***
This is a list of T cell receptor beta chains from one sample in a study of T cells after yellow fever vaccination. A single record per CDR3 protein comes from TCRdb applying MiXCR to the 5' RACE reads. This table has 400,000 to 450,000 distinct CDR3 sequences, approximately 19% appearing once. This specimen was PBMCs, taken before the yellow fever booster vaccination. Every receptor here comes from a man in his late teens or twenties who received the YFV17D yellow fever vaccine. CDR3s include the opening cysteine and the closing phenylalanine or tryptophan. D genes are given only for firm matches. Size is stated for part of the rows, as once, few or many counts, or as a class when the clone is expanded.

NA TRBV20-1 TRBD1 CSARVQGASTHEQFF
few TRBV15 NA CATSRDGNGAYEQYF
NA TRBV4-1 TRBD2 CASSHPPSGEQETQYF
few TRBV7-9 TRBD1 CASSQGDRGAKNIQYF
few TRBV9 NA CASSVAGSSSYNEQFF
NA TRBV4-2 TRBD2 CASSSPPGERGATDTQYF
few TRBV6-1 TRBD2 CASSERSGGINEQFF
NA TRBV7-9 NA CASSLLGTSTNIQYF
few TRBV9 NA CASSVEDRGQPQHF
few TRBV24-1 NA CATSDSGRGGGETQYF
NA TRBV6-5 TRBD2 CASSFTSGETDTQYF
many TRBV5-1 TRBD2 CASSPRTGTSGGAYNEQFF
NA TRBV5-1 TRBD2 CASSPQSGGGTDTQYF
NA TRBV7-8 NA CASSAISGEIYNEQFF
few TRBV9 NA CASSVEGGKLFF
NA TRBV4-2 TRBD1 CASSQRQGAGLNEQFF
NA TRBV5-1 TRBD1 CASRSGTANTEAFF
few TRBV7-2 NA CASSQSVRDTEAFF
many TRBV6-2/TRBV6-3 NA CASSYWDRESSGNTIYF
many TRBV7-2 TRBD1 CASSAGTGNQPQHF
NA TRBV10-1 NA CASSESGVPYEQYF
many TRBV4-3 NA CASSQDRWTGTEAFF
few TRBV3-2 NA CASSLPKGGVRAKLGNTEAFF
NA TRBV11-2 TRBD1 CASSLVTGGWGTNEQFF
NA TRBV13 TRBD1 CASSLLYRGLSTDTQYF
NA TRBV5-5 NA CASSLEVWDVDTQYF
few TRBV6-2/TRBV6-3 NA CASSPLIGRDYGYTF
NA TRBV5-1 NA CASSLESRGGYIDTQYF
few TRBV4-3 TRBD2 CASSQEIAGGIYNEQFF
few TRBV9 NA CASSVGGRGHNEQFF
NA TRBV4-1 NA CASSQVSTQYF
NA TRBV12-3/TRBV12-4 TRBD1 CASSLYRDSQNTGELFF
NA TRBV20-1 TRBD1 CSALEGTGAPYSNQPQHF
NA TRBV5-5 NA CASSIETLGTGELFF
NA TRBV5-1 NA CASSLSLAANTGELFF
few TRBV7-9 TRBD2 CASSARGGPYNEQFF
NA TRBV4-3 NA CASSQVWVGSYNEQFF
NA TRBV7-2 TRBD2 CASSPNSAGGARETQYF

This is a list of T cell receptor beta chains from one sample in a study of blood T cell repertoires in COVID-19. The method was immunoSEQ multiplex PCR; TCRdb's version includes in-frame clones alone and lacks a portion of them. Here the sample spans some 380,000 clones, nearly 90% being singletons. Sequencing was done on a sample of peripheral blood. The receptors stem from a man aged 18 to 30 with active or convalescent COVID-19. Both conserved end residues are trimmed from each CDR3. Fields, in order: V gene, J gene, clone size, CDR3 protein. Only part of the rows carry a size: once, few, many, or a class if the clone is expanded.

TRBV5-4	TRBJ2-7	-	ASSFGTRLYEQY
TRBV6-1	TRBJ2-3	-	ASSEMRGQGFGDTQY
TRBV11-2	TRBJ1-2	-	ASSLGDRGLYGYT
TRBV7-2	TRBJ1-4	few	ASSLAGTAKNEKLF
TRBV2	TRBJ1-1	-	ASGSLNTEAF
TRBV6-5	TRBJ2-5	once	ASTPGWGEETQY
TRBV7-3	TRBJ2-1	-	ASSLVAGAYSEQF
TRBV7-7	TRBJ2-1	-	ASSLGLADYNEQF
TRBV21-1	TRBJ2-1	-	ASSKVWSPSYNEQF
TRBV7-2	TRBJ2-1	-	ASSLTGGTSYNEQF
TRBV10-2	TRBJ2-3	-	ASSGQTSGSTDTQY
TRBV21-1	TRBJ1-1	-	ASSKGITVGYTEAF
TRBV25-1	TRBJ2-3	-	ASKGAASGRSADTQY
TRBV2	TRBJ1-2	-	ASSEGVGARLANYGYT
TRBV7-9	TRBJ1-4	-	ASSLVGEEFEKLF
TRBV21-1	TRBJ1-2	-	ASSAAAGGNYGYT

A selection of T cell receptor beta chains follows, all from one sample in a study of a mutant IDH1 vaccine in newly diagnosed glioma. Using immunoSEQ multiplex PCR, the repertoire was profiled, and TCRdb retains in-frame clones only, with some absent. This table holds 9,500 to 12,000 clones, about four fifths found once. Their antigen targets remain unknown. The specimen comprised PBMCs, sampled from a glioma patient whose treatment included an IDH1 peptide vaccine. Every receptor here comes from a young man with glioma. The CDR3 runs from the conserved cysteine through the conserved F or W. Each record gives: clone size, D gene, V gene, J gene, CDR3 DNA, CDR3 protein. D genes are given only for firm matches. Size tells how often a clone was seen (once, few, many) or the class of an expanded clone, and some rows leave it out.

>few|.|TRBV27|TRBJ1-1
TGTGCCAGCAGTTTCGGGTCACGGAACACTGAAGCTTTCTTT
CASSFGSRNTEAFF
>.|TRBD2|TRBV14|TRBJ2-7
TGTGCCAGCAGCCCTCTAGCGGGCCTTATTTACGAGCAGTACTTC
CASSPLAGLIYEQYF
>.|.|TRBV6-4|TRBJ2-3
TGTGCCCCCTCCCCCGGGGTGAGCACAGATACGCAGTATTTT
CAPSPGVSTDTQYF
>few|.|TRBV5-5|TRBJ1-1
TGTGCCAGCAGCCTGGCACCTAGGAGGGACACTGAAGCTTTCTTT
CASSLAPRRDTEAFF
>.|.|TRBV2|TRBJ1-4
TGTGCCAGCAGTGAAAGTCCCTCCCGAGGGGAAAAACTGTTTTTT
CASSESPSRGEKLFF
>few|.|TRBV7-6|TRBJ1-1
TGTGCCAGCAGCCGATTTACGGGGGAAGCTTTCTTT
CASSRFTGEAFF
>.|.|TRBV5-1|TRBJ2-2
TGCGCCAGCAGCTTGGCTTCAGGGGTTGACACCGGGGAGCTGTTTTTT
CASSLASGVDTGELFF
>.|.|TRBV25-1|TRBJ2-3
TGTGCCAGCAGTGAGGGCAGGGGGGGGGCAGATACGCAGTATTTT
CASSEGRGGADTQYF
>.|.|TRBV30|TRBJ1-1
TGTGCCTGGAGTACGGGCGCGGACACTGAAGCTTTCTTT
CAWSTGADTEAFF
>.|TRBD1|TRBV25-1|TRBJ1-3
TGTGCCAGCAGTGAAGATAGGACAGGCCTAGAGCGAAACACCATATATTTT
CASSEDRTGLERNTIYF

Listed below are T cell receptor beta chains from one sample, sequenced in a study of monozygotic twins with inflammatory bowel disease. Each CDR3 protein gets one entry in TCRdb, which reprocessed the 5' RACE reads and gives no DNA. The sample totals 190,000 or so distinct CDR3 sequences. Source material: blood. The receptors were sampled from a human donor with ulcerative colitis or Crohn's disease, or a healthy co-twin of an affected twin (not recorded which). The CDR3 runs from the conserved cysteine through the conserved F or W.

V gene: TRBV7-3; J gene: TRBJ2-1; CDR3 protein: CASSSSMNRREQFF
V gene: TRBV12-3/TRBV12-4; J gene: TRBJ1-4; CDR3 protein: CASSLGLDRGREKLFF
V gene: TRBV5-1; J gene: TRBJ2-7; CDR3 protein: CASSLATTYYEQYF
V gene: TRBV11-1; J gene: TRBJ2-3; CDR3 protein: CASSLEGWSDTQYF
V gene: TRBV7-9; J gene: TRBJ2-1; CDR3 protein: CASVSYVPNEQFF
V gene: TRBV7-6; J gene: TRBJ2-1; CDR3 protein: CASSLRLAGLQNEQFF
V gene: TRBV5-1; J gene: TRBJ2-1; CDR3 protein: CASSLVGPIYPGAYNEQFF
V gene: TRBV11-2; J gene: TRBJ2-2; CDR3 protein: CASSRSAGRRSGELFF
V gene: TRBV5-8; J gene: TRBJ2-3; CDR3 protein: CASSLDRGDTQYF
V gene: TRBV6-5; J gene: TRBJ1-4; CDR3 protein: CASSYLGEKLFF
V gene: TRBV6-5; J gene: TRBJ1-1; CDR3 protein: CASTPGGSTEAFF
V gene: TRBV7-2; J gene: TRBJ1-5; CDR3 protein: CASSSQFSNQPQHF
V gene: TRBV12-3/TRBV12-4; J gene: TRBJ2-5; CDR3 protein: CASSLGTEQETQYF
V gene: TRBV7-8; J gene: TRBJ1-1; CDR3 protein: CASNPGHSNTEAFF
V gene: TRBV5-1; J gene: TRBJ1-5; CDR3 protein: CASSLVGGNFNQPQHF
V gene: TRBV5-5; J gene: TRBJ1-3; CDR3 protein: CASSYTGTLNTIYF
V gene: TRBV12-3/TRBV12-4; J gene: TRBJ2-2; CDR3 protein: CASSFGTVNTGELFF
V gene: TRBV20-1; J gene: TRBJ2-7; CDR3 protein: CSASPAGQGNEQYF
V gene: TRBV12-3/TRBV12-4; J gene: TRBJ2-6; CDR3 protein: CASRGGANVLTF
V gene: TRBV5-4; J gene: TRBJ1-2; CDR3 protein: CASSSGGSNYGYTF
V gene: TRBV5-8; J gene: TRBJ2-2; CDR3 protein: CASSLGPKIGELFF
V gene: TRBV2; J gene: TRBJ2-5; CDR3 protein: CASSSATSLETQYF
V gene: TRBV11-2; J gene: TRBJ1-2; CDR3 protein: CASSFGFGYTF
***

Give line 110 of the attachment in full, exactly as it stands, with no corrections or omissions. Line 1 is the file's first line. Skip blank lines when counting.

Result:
V gene: TRBV2; J gene: TRBJ2-5; CDR3 protein: CASSSATSLETQYF